I know a lot of people who think that is wrong, but I don’t know a single person who is willing to give up their cell phone or computer so that kids in the Congo don’t have to do that sort of thing, or who would trade the comparative comfort and convenience of modern American life to help stop the slaughter of stone-age tribes in Amazonia. We couldn’t even manage that kind of decency in our own backyard. And these days we mostly don’t see it, so it’s far easier to rationalize those concerns away and to invest emotionally and financially in the anodynes that ultimately do nothing but preserve the disease.

Again, I’m not moralizing here; I place myself firmly, inescapably, in the ranks of the consumer. This is simply the dichotomous web of modern life, and the more we struggle against it the deeper, it seems, we are caught.

“Things reveal themselves passing away,” wrote Yeats. That’s true, but only if we are paying attention. Hiro Onoda revealed himself in the last sad act of a war for domination, resources, and liebensraum that consumed the world, and a few weeks ago a bear revealed himself to us in the under-logged woods of Oregon.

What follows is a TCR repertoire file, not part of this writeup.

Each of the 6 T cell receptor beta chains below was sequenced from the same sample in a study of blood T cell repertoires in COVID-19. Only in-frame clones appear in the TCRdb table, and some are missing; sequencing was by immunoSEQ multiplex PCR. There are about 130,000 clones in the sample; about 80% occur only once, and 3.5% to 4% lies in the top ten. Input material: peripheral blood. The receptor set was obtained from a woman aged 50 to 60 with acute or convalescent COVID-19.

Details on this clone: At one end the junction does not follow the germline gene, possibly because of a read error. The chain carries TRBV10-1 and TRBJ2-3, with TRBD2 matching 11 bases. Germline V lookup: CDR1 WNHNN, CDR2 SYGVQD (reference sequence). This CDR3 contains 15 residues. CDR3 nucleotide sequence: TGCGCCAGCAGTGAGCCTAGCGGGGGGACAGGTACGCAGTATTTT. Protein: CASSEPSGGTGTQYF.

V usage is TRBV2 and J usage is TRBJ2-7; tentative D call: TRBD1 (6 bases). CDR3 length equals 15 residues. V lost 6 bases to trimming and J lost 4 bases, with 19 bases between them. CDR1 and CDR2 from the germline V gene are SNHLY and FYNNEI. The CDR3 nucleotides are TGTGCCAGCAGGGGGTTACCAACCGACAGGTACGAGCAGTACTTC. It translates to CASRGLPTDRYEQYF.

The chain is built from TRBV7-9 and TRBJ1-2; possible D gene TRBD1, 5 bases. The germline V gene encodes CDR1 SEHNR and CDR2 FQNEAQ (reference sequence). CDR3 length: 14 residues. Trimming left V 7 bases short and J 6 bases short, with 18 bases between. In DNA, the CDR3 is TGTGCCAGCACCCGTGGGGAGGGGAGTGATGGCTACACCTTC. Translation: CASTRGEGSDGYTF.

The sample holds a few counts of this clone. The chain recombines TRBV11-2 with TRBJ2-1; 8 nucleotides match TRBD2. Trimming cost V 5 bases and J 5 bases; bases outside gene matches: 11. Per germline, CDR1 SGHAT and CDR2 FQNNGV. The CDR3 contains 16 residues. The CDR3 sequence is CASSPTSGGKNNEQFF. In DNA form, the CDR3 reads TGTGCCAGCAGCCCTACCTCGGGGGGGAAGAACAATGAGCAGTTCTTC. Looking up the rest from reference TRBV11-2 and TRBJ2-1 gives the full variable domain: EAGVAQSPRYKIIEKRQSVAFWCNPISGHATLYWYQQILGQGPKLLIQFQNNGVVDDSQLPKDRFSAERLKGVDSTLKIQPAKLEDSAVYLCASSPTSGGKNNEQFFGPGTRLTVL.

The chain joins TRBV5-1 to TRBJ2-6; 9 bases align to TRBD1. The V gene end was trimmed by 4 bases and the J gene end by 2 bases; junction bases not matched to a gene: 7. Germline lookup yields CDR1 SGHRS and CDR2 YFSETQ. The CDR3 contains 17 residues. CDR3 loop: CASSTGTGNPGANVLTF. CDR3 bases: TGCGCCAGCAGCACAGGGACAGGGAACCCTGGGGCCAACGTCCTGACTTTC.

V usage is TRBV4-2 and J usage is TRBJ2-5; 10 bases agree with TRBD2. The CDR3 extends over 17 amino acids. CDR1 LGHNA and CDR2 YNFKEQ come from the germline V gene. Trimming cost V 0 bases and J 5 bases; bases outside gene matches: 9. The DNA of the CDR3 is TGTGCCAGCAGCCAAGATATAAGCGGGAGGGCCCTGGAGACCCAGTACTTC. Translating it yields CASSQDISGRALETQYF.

He wasn’t the last bear, not yet, and he’s fighting a war for resources that he isn’t even aware of, but somehow I think these things–the bear, the natives, the minerals, and Onoda, are all related. In fact I know they are related, in the same way that I know the pieces of a jigsaw puzzle, spilled out onto a table, somehow, eventually, with the due diligence that is our responsibility, fit together into a much larger picture.


A Word, If You Please



Today I wanted to take a brief moment and offer my sincerest thanks to you all, the readers and followers of The Bunkhouse Chronicle.

We have recently reached a humble milestone: over 30,000 individual views of the Chronicle. From Bosnia to Mozambique, Guatemala to Estonia, Morocco to Cambodia, readers have checked in to see what was happening in the Bunkhouse. Yesterday we had a reader from Pakistan, which was a first.

That’s a modest start–many sites get that kind of traffic in a day–but it is a very long way from where this all started.